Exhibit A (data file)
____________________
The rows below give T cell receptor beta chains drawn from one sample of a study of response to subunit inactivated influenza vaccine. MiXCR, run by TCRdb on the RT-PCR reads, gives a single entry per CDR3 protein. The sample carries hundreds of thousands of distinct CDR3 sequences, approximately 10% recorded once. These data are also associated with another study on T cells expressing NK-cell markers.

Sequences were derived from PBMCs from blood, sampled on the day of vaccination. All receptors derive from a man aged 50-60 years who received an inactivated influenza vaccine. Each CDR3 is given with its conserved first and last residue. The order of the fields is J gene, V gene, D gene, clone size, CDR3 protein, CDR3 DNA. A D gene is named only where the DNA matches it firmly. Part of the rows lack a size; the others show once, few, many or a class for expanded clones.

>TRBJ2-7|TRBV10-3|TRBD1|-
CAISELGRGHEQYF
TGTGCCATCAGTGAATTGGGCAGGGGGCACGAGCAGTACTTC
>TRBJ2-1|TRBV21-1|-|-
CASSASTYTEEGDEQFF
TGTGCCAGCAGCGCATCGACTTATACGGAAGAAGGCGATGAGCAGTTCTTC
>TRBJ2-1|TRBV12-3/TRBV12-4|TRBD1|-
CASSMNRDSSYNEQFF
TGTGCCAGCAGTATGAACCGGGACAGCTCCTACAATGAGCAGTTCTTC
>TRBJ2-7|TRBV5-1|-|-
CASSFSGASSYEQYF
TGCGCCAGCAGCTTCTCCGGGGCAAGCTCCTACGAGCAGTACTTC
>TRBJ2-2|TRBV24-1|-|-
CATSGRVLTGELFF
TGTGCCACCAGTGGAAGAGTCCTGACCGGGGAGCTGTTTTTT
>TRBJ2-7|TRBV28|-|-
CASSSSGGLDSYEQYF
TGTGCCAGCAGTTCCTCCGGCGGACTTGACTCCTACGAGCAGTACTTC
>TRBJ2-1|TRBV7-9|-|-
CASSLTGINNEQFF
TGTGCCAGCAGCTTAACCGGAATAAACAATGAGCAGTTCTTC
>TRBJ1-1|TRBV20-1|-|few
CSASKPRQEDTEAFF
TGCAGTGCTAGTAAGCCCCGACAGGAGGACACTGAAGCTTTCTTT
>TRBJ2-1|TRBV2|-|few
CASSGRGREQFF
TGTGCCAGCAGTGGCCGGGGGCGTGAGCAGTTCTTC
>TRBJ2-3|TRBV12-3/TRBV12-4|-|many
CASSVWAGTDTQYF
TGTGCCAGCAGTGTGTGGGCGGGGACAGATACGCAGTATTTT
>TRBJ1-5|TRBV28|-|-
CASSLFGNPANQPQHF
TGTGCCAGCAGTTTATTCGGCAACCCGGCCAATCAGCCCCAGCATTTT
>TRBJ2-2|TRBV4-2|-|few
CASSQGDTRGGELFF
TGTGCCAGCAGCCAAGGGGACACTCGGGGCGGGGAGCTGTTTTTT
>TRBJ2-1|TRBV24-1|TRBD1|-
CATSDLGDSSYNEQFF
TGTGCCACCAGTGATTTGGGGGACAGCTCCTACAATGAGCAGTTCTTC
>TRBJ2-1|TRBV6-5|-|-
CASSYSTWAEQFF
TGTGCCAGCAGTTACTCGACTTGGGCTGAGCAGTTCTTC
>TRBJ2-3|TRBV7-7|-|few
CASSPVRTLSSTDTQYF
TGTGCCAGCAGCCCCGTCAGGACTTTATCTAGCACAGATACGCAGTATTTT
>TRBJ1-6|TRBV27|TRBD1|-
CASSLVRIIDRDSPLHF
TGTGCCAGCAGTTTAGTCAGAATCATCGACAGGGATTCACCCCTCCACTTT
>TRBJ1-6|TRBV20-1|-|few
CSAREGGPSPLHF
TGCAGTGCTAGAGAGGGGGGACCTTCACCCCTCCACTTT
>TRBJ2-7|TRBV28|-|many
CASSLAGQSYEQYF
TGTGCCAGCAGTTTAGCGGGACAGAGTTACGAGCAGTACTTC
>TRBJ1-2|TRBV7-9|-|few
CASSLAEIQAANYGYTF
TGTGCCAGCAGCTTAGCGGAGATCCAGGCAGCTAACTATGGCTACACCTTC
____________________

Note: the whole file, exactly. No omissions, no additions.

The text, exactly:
The rows below give T cell receptor beta chains drawn from one sample of a study of response to subunit inactivated influenza vaccine. MiXCR, run by TCRdb on the RT-PCR reads, gives a single entry per CDR3 protein. The sample carries hundreds of thousands of distinct CDR3 sequences, approximately 10% recorded once. These data are also associated with another study on T cells expressing NK-cell markers.

Sequences were derived from PBMCs from blood, sampled on the day of vaccination. All receptors derive from a man aged 50-60 years who received an inactivated influenza vaccine. Each CDR3 is given with its conserved first and last residue. The order of the fields is J gene, V gene, D gene, clone size, CDR3 protein, CDR3 DNA. A D gene is named only where the DNA matches it firmly. Part of the rows lack a size; the others show once, few, many or a class for expanded clones.

>TRBJ2-7|TRBV10-3|TRBD1|-
CAISELGRGHEQYF
TGTGCCATCAGTGAATTGGGCAGGGGGCACGAGCAGTACTTC
>TRBJ2-1|TRBV21-1|-|-
CASSASTYTEEGDEQFF
TGTGCCAGCAGCGCATCGACTTATACGGAAGAAGGCGATGAGCAGTTCTTC
>TRBJ2-1|TRBV12-3/TRBV12-4|TRBD1|-
CASSMNRDSSYNEQFF
TGTGCCAGCAGTATGAACCGGGACAGCTCCTACAATGAGCAGTTCTTC
>TRBJ2-7|TRBV5-1|-|-
CASSFSGASSYEQYF
TGCGCCAGCAGCTTCTCCGGGGCAAGCTCCTACGAGCAGTACTTC
>TRBJ2-2|TRBV24-1|-|-
CATSGRVLTGELFF
TGTGCCACCAGTGGAAGAGTCCTGACCGGGGAGCTGTTTTTT
>TRBJ2-7|TRBV28|-|-
CASSSSGGLDSYEQYF
TGTGCCAGCAGTTCCTCCGGCGGACTTGACTCCTACGAGCAGTACTTC
>TRBJ2-1|TRBV7-9|-|-
CASSLTGINNEQFF
TGTGCCAGCAGCTTAACCGGAATAAACAATGAGCAGTTCTTC
>TRBJ1-1|TRBV20-1|-|few
CSASKPRQEDTEAFF
TGCAGTGCTAGTAAGCCCCGACAGGAGGACACTGAAGCTTTCTTT
>TRBJ2-1|TRBV2|-|few
CASSGRGREQFF
TGTGCCAGCAGTGGCCGGGGGCGTGAGCAGTTCTTC
>TRBJ2-3|TRBV12-3/TRBV12-4|-|many
CASSVWAGTDTQYF
TGTGCCAGCAGTGTGTGGGCGGGGACAGATACGCAGTATTTT
>TRBJ1-5|TRBV28|-|-
CASSLFGNPANQPQHF
TGTGCCAGCAGTTTATTCGGCAACCCGGCCAATCAGCCCCAGCATTTT
>TRBJ2-2|TRBV4-2|-|few
CASSQGDTRGGELFF
TGTGCCAGCAGCCAAGGGGACACTCGGGGCGGGGAGCTGTTTTTT
>TRBJ2-1|TRBV24-1|TRBD1|-
CATSDLGDSSYNEQFF
TGTGCCACCAGTGATTTGGGGGACAGCTCCTACAATGAGCAGTTCTTC
>TRBJ2-1|TRBV6-5|-|-
CASSYSTWAEQFF
TGTGCCAGCAGTTACTCGACTTGGGCTGAGCAGTTCTTC
>TRBJ2-3|TRBV7-7|-|few
CASSPVRTLSSTDTQYF
TGTGCCAGCAGCCCCGTCAGGACTTTATCTAGCACAGATACGCAGTATTTT
>TRBJ1-6|TRBV27|TRBD1|-
CASSLVRIIDRDSPLHF
TGTGCCAGCAGTTTAGTCAGAATCATCGACAGGGATTCACCCCTCCACTTT
>TRBJ1-6|TRBV20-1|-|few
CSAREGGPSPLHF
TGCAGTGCTAGAGAGGGGGGACCTTCACCCCTCCACTTT
>TRBJ2-7|TRBV28|-|many
CASSLAGQSYEQYF
TGTGCCAGCAGTTTAGCGGGACAGAGTTACGAGCAGTACTTC
>TRBJ1-2|TRBV7-9|-|few
CASSLAEIQAANYGYTF
TGTGCCAGCAGCTTAGCGGAGATCCAGGCAGCTAACTATGGCTACACCTTC